This opinion piece appeared in The Daily Examiner on Thursday, 12 March 2020
“Facts not fear. Clean hands. Open hearts.”
With these seven simple words, Dr Abdu Sharkawy, concluded a recent Facebook post about the coronavirus. Dr Sarkawy is a Canadian medical doctor and an infectious diseases specialist. His post went viral, which is an interesting metaphor given our content.
After all the scientific and medical details in his post, those three simple axioms stand out for me: Facts not fear. Clean hands. Open hearts.
We certainly need to pay attention to the facts and resist the tendency for fear to override both common sense and scientific knowledge. The empty shelves in the supermarket aisles reveal how easily fear can trigger irrational responses.
We are fortunate to have an excellent public health system. Let’s give the advice coming from the federal and state health officers at least as much credence as the advice we accepted so readily from our emergency services during the recent bushfire crisis.
Facts not fear.
The best practical advice is to leave the toilet paper on the supermarket shelves and to focus on personal hygiene, especially cleaning our hands. Often. And thoroughly. Yes, it really is that simple. Clean our hands. Cough into our elbows. Avoid shaking hands. Stay indoors if we feel unwell. Do not put others at risk even if that means some inconvenience for us.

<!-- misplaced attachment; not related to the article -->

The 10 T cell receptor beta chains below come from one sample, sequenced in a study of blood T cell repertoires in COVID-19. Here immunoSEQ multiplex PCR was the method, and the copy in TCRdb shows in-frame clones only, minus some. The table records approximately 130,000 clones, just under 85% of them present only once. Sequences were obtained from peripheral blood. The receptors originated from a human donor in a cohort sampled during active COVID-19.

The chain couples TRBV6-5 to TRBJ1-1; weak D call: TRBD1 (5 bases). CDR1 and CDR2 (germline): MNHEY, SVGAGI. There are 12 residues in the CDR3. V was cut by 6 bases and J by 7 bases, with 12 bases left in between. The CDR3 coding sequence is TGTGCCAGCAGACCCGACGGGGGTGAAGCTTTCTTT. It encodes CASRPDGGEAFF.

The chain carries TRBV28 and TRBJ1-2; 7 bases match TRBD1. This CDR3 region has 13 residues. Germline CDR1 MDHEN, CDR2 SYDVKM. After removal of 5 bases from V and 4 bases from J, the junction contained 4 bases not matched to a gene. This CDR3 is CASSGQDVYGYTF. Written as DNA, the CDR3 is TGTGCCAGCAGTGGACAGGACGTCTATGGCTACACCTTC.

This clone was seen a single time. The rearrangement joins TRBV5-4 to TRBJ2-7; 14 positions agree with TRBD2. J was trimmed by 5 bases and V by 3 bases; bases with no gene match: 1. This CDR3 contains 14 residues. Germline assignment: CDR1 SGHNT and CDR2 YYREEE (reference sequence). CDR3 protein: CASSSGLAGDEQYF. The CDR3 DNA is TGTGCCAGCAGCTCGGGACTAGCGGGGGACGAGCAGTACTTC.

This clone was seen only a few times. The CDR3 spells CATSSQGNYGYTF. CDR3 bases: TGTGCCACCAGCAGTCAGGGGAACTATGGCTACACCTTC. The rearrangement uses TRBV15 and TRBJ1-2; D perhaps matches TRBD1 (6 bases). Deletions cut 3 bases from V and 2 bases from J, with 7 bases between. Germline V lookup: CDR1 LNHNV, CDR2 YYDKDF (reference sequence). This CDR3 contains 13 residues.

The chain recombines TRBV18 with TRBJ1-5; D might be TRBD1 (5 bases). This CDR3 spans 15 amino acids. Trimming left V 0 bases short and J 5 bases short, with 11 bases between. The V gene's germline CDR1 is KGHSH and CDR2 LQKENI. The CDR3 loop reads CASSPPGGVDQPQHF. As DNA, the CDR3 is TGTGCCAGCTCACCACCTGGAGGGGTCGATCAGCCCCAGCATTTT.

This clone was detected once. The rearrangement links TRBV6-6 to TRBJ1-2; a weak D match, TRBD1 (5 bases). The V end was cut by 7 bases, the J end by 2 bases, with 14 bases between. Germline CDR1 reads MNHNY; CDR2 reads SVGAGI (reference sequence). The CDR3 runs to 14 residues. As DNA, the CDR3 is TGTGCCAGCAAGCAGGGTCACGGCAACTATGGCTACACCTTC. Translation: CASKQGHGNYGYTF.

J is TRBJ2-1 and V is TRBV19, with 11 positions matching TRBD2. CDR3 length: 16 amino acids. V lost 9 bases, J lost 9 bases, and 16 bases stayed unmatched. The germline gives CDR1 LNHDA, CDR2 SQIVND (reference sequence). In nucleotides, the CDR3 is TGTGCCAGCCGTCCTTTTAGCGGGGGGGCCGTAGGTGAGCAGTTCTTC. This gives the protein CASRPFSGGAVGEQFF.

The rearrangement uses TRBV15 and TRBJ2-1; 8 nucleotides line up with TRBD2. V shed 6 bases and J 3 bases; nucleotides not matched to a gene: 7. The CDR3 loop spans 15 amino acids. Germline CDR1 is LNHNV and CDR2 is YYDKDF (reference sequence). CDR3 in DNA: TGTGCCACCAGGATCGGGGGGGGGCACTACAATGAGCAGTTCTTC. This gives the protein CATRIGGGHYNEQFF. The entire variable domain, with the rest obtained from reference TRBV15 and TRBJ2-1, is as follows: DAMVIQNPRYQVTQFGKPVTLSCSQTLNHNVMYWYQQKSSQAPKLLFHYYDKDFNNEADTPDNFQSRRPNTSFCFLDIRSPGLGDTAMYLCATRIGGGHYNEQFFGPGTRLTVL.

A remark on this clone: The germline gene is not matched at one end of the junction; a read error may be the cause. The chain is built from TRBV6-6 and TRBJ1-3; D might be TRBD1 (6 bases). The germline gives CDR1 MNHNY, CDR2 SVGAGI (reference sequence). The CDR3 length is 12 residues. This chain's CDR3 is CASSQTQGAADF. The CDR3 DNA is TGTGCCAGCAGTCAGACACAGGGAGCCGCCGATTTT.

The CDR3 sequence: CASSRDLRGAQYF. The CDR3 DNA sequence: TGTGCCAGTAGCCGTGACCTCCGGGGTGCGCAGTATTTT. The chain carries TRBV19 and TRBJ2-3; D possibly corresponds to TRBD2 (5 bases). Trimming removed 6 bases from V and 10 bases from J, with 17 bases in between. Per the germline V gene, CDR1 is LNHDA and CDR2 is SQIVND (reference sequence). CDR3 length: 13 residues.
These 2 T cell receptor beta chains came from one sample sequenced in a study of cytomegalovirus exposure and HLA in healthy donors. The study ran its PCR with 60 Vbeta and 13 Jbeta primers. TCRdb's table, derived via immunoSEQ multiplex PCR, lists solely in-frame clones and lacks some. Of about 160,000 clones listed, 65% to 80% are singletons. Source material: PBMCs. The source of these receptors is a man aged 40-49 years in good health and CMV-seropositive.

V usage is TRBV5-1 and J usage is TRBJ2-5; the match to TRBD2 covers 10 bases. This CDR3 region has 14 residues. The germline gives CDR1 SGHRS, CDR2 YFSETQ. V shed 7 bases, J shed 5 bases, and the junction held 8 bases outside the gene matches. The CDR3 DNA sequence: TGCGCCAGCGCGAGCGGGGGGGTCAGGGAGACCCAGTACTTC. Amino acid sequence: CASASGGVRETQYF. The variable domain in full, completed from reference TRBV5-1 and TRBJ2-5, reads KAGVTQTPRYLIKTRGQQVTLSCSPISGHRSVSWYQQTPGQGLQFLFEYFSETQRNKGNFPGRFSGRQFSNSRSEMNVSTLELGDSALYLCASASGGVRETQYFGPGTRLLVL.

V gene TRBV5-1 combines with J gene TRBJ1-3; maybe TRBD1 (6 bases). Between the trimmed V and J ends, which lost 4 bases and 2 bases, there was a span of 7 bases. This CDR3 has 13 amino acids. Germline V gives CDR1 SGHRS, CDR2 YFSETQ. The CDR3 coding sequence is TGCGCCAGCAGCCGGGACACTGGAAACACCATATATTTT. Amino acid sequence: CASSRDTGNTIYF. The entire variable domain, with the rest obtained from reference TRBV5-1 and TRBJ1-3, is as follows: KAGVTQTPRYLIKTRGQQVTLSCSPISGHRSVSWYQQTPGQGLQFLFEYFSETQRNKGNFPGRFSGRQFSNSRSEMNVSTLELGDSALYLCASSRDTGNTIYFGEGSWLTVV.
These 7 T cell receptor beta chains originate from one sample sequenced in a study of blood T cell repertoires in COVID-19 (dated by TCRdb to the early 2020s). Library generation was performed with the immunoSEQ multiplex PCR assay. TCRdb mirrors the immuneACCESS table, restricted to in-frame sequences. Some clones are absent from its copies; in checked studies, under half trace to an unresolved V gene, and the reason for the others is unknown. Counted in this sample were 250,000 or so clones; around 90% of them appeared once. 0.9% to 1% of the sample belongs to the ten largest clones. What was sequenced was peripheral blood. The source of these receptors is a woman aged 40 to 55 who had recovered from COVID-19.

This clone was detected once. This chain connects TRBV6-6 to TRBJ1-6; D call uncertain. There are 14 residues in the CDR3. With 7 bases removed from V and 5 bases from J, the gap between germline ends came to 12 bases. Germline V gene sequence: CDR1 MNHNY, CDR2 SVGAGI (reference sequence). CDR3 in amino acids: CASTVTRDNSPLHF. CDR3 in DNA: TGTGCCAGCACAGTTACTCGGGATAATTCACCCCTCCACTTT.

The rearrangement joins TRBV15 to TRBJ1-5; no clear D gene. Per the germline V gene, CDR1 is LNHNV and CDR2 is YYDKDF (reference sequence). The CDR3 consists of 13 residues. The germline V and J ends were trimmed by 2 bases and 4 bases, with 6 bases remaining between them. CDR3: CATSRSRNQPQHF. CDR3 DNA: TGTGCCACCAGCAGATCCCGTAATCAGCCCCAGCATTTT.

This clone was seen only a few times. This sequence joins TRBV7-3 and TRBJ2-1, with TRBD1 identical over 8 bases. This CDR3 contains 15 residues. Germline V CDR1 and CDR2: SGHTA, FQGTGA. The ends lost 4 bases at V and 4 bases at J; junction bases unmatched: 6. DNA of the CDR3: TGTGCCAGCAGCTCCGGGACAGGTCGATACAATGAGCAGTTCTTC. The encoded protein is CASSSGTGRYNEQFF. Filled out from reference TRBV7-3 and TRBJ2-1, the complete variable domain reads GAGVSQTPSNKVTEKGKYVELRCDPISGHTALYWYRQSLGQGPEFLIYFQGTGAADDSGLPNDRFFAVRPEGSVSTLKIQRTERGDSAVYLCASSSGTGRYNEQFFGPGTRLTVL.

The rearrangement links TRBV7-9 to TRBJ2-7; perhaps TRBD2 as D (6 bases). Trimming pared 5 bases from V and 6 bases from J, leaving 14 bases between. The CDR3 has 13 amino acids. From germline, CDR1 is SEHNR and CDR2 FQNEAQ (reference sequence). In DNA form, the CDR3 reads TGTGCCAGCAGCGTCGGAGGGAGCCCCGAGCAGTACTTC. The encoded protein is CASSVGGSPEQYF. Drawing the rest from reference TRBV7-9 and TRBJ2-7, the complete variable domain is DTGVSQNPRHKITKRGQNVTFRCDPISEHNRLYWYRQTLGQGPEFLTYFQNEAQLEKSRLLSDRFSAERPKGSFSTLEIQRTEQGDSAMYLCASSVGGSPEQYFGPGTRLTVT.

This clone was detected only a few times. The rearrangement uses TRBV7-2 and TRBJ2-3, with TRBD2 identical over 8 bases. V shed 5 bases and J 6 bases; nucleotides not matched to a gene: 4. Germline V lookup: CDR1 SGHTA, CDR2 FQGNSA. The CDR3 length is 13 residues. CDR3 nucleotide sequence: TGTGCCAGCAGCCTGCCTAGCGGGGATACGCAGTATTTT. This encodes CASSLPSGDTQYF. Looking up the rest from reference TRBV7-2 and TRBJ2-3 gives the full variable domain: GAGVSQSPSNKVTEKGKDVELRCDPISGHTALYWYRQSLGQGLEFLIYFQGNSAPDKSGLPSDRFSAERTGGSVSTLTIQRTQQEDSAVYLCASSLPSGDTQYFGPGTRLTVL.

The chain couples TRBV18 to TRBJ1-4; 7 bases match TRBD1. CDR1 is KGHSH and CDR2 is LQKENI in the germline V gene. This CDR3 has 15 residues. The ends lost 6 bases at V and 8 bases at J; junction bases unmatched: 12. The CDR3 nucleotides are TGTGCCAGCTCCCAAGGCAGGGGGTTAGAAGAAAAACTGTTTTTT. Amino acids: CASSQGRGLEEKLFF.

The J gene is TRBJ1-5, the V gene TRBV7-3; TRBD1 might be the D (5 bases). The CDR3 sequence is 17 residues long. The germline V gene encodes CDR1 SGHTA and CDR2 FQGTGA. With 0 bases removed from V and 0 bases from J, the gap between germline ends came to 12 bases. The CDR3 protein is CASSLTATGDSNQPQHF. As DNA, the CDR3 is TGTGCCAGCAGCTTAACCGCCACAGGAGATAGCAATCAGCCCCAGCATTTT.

But perhaps the most important lesson of all is to keep our hearts open to one another.
As a compassionate community we affirm our shared humanity, and we renew our commitment to be there for one another.
A year ago we determined not to allow an act of violence in Christchurch to tear us apart. Since then we have stuck together as fires ripped the heart from our forests and threatened so many small communities. The same resilience is needed as we stare down this virus which threatens our compassion for one another.
Dr Greg Jenks is the Dean of Grafton. Like many Anglican and Catholic churches across the North Coast, Grafton Cathedral has made changes to its worship arrangements to reduce the risk of the COVID-19 virus being spread.